Wednesday, December 21, 2016

Arkham Horror The Card Game

Hello again and welcome to the first review!

Today I'll be Investigating Arkham Horror The Card Game (hereafter characterized as AH).

Released by Fantasy Flight Games and designed by Nate French and Matthew Newman, AH was released just this year under FFG's Living Card Game umbrella, and is a stylish scenario driv....wait, what? What's an LCG, you say?

Here's an article - should you care to click through - that explains it far more succinctly than I could. 

Believe me, I tried.

Seriously, you would have spent the next 30 minutes or so reading about that distribution model and it would have been...


So go ahead on over to FFG's page on LCGs, and then come on back for the review!

Are you back? Swell!

As I was saying, AH is a scenario driven card game that...what? 
Yeah that's right, it's not technically a board game in the truest sense of the term, but as I go on you'll see that it kind of, sort of, can be counted among it's board game brethren by sheer dint of how the game is laid out.

In AH, you take on the role of one of the 5 Investigators included in the base set, making your way through a multi-part adventure investigating weird otherworldly goings-on in the small town of Arkham, Massachusettes. If this sounds remotely familiar, it's because the game is set squarely in a universe clearly influenced - indeed, based upon - the works of H. P. Lovecraft and his expansive Cthulhu Mythos.

Each player has his or her own deck of cards that they'll draw from, playing them as the game goes on, affording your character investigative prowess, weapons or other - stranger - equipment, or even the ability to draw upon otherworldly powers.
But you have to exercise caution, as everything in the game is either trying to kill you or drive you insane.

And this is where the game starts to shine. 

Most games require you to keep track of points gained as a way of measuring victory. In AH, you and your partners are doing your level best simply to stay alive, and sane!
And in another fantastic inversion of game mechanics, you're all working together!
Yes, AH is a cooperative game, in that all the players are not playing against each other, but against the game itself! Whaaaaat?!?

Brilliant, right?

And here's where we get into the meat of the thing : The Theme.
This game is simply dripping with theme, with the story being told across the Agenda cards, the Act cards (more on each later), and little sprinklings of flavor text throughout.
Our first game, we didn't read any of the cards beforehand, letting the story unfold as we played through it. It was, by far, one of the most compelling game sessions I've ever been involved in. I'm a fan of the "Mythos", as it's come to be called, so I'm exactly the target audience and therefore not a difficult sell, but that doesn't mean a game can be lousy and still expect me (or any of you) to enjoy it just because they jammed a theme up its gameside! No!

AH is a stupefyingly well designed game system that lends itself so well to this sort of story-telling scenario-driven gameplay. We even added some appropriate music in the background as we played : the damn near perfect 4 part H.P. Lovecraft Cthulhu Music Ambience project, available on YouTube here : 
These particular pieces simply transported us directly into the 1920s time period in which the game takes place.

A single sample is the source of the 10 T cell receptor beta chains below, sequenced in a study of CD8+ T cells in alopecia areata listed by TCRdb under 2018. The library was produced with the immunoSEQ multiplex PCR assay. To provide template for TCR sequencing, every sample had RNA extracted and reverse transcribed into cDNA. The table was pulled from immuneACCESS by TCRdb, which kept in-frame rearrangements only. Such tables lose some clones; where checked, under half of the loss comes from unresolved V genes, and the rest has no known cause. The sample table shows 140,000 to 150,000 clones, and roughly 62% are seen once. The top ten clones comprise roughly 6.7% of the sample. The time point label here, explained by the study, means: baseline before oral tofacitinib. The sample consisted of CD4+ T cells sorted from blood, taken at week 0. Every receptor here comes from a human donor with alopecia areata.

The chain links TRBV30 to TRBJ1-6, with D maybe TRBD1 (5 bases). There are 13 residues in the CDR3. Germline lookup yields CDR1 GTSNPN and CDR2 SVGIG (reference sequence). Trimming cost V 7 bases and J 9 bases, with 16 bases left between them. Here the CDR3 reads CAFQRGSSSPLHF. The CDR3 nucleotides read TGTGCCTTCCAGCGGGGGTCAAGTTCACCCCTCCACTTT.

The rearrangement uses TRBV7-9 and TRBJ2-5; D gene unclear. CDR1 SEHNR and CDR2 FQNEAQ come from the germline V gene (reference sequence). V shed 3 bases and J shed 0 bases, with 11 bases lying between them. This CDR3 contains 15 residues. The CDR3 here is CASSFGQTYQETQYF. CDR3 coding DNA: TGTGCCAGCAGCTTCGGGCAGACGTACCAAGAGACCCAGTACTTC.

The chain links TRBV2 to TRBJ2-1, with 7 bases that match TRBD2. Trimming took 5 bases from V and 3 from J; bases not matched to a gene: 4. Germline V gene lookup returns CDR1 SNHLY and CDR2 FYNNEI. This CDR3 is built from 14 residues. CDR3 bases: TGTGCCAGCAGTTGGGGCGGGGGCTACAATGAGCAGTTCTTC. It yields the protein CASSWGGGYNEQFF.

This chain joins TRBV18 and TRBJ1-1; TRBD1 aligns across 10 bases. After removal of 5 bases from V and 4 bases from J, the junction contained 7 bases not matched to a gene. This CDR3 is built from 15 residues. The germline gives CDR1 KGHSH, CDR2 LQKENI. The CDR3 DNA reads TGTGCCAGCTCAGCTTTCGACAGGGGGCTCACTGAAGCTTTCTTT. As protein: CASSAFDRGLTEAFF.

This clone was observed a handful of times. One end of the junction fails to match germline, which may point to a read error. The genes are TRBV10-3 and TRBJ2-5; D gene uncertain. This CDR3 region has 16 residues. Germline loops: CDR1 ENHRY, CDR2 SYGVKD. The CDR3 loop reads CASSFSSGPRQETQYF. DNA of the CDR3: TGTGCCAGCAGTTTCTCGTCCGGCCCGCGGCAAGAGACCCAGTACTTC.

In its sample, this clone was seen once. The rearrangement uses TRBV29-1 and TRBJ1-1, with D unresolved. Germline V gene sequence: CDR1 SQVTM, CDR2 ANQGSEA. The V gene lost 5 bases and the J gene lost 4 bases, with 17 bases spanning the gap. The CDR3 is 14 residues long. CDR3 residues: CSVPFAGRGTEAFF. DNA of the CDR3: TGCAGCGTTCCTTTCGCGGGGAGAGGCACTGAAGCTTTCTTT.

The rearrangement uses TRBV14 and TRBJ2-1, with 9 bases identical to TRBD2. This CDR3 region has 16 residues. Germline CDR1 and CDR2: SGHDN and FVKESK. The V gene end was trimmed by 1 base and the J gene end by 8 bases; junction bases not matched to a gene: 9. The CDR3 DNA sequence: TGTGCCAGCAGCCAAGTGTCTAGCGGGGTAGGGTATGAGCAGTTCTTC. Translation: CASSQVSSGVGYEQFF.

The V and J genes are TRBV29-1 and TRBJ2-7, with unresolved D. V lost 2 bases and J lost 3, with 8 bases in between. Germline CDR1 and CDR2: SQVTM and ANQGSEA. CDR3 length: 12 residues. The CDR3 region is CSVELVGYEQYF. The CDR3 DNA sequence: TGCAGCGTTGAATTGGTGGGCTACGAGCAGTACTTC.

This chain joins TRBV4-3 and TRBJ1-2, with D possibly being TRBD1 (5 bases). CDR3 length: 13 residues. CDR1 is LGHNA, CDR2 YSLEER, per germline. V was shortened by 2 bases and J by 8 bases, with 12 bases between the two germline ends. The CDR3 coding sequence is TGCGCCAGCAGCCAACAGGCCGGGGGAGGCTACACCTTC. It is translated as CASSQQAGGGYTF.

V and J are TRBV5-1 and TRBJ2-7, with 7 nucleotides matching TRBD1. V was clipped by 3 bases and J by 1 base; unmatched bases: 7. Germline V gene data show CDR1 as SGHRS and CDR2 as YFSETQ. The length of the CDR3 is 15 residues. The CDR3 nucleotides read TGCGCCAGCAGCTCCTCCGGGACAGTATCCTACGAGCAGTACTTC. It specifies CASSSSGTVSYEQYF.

It was, as the kids say, creepy as [redacted]!

Included in the cards are various Locations that are laid out as you move around the city, thereby earning its inclusion here by rubbing up against board game status even without a board proper. You could, I suppose, pick up the giant mat they've released with the areas the cards are placed in clearly laid out for you, but frankly, the design of the play area is so elegant you don't need it!
As your investigator moves through these locations, you'll move your cardboard token to each destination, marking where you are at any given moment. You'll gather clues, interrogate evil doers, and try to gain enough knowledge and evidence to stop the coming of...something.  And that's just the campaign from the base set!
This is told via the use of Agenda and Act cards, laid out in two decks across the top of the playing field, and in a nice touch includes artwork that evokes the feel of reading a book across the two decks.
The Agenda deck is the game's way of tracking the terrible things it wants to do to you, acting as a countdown clock, while the Act deck represents the progress your investigators are making as they seek to solve the mystery and stop whatever is trying to crash through and EAT THE WORLD


Which brings me to my next point : The Campaign System 
Holy cats was this a good idea! 
The base set campaign is broken down into three scenarios, each ramping up the tensions and dangers the investigators face as they go on, building the story to its absolute bonkers climax. 
But another cool aspect of this mechanic is that you get some breathing room between each scenario, allowing you to spend your gained experience points - yep, a tidy little RPG-like mechanic - to buy new cards or upgrade old ones to include in your deck, thereby shaping your deck to reflect your specific play style, and making it strictly your own.
On top of this (I know!) there's also a measure of accountability built in, as your decisions during the game can ALSO permanently alter your deck, your health, your sanity, or even how the next scenario is set up, thereby lending a tremendous amount of replayability to the game as your decisions change the way the rest of the campaign might play out!